Parking, safety and high-density housing weighed heavily on the minds of some Golden Valley residents Thursday night as they considered plans to build a new light-rail stop near their homes.
The Metropolitan Council has budgeted for the Bottineau light-rail line to stop just once beside Theodore Wirth Park, but wants public feedback on whether to build the station at Plymouth Avenue, Golden Valley Road or both.
The question raised some strong concerns for the neighbors of the stations, who fear it could have negative impacts on their quiet, low-density neighborhoods.
Minneapolis officials, meanwhile, have pushed for the Plymouth station partly because the line bypasses the heart of the North Side. The station is also adjacent to the chalet and golf course at Theodore Wirth Park, a popular recreation area.
Linda Jeske, who lives near the Golden Valley station, worries that the Met Council may build a park-and-ride there and attempt to take her home. Or, alternatively, not building one may cause riders to park on neighborhood streets at all hours.
“I’m concerned about the crime that comes along with it,” Jeske said. “The parking is really my issue. Nobody really is concerned, I don’t think, about having the light rail coming through.”
Sitting beside her was Vicki Coifman, a neighbor of the proposed Plymouth station. “We’re unhappy because we’re in a low-density area and I strongly feel that the people who really needed the line, who don’t have … cars, are east of Penn and they’re left behind on this,” Coifman said.
The line’s current 13-mile route follows Olson Hwy. out of downtown Minneapolis and travels north along the eastern edge of Theodore Wirth Park before heading to Brooklyn Park. An extension of the existing Blue Line, it is projected to open in 2021 at a cost of about $1 billion.
Planners also considered a route that would have followed Penn Avenue through north Minneapolis, which has a higher density of transit-dependent riders. The Penn route, which would have also stopped at North Memorial Medical Center, was deemed impractical by city and county staff partly because the street is not wide enough. Minneapolis agreed to support the Wirth Park route if Metro Transit and Hennepin County pledged to make other transit improvements on the North Side, which are now in the planning stages.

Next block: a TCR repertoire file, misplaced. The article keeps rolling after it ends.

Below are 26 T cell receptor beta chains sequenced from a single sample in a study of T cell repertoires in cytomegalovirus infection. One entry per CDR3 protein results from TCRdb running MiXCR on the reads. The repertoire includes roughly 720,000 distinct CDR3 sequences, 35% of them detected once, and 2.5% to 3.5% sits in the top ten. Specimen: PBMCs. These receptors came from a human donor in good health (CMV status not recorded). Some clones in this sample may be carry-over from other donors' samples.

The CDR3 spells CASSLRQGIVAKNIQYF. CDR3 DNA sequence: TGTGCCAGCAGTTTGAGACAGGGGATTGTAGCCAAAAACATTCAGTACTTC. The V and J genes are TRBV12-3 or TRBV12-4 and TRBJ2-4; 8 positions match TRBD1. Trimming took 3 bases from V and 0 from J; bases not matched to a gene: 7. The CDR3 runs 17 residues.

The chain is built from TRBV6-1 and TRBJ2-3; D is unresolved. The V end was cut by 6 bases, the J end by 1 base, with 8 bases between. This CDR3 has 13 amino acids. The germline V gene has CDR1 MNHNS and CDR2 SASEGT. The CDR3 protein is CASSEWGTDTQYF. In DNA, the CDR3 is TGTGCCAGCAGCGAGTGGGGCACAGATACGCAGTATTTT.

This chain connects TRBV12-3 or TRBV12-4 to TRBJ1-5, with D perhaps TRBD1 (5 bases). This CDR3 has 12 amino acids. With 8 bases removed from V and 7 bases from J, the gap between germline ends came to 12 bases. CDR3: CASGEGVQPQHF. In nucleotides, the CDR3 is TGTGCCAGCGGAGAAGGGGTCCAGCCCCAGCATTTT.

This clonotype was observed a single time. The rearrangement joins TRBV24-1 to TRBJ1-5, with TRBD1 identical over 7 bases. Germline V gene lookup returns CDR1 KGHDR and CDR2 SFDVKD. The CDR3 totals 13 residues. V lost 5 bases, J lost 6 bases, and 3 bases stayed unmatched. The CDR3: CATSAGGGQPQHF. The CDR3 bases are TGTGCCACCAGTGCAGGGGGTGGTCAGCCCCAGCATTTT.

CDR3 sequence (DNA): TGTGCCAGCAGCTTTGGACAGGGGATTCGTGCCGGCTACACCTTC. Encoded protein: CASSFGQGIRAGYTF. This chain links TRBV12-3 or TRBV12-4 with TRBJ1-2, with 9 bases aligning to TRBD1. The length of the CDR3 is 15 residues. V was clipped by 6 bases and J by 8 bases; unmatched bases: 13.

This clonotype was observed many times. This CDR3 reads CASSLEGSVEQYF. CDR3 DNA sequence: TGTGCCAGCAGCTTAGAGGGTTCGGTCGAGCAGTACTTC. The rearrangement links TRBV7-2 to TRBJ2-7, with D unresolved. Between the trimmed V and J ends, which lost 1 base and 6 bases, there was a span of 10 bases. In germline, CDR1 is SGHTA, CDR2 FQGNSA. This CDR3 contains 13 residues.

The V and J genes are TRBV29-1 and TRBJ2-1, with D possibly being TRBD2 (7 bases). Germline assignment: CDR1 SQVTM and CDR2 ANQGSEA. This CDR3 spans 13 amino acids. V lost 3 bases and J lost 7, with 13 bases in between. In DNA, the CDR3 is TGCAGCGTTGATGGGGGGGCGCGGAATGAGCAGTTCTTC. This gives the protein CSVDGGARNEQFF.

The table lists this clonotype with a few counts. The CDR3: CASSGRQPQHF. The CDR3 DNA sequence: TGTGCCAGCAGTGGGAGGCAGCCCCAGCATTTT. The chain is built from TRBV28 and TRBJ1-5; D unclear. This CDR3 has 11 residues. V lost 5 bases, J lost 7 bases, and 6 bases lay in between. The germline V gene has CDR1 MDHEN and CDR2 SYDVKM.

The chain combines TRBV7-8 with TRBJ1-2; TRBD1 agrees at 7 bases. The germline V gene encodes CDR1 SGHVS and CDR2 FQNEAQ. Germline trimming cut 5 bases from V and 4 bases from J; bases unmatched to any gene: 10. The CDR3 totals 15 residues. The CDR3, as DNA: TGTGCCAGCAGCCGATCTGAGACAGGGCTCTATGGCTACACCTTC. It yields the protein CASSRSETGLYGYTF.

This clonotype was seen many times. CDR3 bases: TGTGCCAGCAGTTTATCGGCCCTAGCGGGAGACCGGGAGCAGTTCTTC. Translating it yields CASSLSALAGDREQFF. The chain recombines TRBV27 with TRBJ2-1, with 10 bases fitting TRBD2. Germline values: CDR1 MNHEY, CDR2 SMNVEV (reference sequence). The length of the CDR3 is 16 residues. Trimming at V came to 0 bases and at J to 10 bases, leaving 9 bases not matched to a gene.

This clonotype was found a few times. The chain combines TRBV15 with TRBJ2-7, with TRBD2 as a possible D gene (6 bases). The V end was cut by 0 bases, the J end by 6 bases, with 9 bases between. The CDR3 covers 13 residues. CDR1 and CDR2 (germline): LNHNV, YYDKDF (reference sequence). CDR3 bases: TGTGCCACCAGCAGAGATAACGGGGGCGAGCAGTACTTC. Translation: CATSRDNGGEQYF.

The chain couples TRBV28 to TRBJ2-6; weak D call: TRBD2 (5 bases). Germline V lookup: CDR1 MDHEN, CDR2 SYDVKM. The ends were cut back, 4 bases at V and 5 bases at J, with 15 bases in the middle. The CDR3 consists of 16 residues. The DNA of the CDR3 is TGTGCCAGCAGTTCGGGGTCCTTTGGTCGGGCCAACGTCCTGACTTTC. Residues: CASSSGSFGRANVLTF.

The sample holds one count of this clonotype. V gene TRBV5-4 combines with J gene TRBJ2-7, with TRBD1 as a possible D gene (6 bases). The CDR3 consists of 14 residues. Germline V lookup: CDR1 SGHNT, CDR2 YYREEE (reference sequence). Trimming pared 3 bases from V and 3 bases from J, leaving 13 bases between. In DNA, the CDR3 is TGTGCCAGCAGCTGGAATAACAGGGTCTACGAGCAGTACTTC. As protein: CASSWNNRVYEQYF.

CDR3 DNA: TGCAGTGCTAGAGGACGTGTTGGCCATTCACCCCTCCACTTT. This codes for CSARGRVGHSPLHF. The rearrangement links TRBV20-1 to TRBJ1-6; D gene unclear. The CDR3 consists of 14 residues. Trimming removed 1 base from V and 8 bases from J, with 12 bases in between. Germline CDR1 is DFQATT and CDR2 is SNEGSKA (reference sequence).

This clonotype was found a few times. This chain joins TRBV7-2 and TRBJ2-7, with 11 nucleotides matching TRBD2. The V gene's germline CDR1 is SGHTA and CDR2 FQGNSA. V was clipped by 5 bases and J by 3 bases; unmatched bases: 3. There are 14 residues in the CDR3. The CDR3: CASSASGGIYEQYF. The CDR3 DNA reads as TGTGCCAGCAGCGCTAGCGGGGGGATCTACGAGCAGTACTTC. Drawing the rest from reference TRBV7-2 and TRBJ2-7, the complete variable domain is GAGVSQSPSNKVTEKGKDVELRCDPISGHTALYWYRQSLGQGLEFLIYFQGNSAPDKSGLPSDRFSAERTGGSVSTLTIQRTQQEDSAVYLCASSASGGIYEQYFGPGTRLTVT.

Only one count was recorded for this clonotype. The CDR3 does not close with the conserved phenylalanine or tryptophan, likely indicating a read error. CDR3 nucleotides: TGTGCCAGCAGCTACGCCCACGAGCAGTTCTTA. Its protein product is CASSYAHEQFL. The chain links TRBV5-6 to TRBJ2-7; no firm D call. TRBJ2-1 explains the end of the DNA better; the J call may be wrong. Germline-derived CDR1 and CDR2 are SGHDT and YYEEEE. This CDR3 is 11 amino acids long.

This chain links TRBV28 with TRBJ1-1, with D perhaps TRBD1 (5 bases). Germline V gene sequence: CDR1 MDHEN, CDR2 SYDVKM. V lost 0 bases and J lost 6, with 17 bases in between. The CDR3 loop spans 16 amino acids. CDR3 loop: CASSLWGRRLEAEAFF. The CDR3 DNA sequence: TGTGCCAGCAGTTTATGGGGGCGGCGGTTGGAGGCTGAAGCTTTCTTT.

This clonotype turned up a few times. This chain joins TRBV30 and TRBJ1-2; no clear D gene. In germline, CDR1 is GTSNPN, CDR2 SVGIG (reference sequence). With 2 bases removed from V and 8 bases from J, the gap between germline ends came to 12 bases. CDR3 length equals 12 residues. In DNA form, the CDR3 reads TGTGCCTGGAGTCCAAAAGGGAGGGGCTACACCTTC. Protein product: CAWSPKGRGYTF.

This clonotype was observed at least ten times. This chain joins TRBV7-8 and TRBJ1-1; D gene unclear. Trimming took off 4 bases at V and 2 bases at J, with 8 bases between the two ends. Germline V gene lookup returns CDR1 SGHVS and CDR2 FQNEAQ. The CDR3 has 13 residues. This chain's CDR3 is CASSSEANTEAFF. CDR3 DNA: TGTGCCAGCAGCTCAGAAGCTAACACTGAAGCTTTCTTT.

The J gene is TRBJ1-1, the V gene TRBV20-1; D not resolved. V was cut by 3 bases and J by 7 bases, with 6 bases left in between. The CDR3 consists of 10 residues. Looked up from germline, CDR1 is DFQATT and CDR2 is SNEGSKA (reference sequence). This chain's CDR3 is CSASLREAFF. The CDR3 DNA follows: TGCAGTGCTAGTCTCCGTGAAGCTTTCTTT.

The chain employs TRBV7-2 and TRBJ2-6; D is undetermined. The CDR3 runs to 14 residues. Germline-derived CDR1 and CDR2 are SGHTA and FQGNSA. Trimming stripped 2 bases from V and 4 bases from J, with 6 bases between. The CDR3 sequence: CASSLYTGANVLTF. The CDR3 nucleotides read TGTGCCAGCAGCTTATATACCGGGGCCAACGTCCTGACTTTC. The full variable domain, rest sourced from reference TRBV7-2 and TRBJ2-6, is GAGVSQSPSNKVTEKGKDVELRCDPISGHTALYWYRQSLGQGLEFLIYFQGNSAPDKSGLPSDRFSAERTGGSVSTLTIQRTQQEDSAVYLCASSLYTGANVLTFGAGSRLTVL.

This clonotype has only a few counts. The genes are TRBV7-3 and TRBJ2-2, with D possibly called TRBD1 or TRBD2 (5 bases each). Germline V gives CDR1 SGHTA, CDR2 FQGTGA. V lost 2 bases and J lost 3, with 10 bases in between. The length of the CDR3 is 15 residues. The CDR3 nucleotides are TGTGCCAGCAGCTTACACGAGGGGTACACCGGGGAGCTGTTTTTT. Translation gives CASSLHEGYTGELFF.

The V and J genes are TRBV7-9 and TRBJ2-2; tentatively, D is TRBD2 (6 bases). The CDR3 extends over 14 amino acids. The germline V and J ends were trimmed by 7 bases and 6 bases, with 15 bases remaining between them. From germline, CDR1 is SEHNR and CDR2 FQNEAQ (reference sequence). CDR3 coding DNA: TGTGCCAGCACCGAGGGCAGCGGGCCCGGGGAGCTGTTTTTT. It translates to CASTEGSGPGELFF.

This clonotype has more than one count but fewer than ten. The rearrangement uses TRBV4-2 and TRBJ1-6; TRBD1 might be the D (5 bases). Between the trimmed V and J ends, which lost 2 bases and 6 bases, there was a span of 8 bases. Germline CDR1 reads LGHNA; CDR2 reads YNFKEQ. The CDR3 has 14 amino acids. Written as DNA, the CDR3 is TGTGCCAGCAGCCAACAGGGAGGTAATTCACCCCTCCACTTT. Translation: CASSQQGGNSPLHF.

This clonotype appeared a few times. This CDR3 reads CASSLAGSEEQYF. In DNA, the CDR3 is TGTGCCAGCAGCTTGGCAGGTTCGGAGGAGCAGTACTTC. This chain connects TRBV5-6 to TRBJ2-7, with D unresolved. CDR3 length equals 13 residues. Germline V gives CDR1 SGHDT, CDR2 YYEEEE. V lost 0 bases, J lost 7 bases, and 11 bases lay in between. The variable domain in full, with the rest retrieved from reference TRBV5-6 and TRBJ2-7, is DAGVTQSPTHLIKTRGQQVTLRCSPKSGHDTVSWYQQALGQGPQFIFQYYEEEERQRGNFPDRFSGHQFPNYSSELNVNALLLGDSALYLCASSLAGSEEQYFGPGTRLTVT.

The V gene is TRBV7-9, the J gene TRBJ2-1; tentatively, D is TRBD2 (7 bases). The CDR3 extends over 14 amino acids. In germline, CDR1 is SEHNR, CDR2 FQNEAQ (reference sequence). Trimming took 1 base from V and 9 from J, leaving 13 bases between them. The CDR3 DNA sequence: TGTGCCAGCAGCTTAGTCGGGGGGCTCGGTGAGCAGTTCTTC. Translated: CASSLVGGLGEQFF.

“I’m for LRT, however it is not serving the people who need it most where I live,” Coifman said. Added Jeske: “And where we live, either.”
Golden Valley Mayor Shep Harris said he has also heard from many residents who support the Golden Valley station, however.
“They feel like it needs to be there … if we’re going to be part of a larger metropolitan area,” Harris said. “Unfortunately … people who are more opposed or who have greater concerns are more likely to come out when it’s a subzero degree night and express their opinion.”
One supporter of building both stations is north Minneapolis resident Randall Bradley, who sparred with skeptics during a small brainstorming session at the meeting. Bradley, an architect, served for eight years on the Minneapolis Planning Commission.
“I think north Minneapolis needs all four stations because they will grab north Minneapolis by the throat and drag it kicking and screaming into the 21st century,” Bradley said. “North Minneapolis needs economic development. The light rail has proven to bring economic development.”
A number of Golden Valley neighbors, including Loren Overby, were startled last year to see maps produced by Hennepin County showing high-density housing where they live. Overby said rather than transportation, he believes the process is geared toward making money for developers and garnering federal money.
“The public transportation here is underutilized as it is,” Overby said. “We don’t need a station.”
But state Rep. Ray Dehn, DFL-Minneapolis, said lack of available land makes development somewhat unlikely. “I would say that these two stops are not ripe stops for development,” Dehn said.
As for transportation value, Billy Binder, a former Minneapolis City Hall aide who lives more than a mile from the Golden Valley stop, said it will provide important connections. “It can connect us to the whole rest of the metro transportation system, including rides to the airport or downtown or … northwest to the Target campus,” Binder said.
A final decision on the stops will be made later this year, said Met Council spokeswoman Laura Baenen. If they choose to build both stations, the budget and scope of the Bottineau project would have to change.